Despite being well known as the software that underlies cryptocurrencies, blockchains have far-reaching applications within our society. These immutable, decentralized public databases have been incorporated in the health care, legal, and financial systems. Because they have become so ingrained in crucial aspects of our day-to-day lives, their security and privacy is imperative.
How does blockchain technology currently meet this need? Through a decentralized structure and an unchangeable public ledger, blockchains reduce the threat of outside malware attacks and hackers. In addition, through cryptography, hashes, and keys, blockchains protect the privacy of users and their data. These features currently enable blockchain to address security and privacy in an efficient manner.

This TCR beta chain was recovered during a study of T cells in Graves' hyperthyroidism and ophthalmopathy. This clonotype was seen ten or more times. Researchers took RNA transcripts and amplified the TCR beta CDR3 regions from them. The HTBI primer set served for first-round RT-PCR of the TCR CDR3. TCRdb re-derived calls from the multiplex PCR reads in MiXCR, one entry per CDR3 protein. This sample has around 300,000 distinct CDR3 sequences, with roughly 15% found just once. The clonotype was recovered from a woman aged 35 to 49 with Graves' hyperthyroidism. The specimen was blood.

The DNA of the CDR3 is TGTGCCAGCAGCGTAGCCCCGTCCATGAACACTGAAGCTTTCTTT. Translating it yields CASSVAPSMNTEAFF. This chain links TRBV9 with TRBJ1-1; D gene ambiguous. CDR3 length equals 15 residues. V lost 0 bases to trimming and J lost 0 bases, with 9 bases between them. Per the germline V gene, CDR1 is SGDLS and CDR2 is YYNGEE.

However, what are the downsides of these features? What areas need improvement? Is the current security and privacy of blockchains scalable? The Harvard Technology Review strives to explore these difficult questions while also deepening your understanding of the current status of security and privacy and addressing the important role of this field in the future of blockchain and society.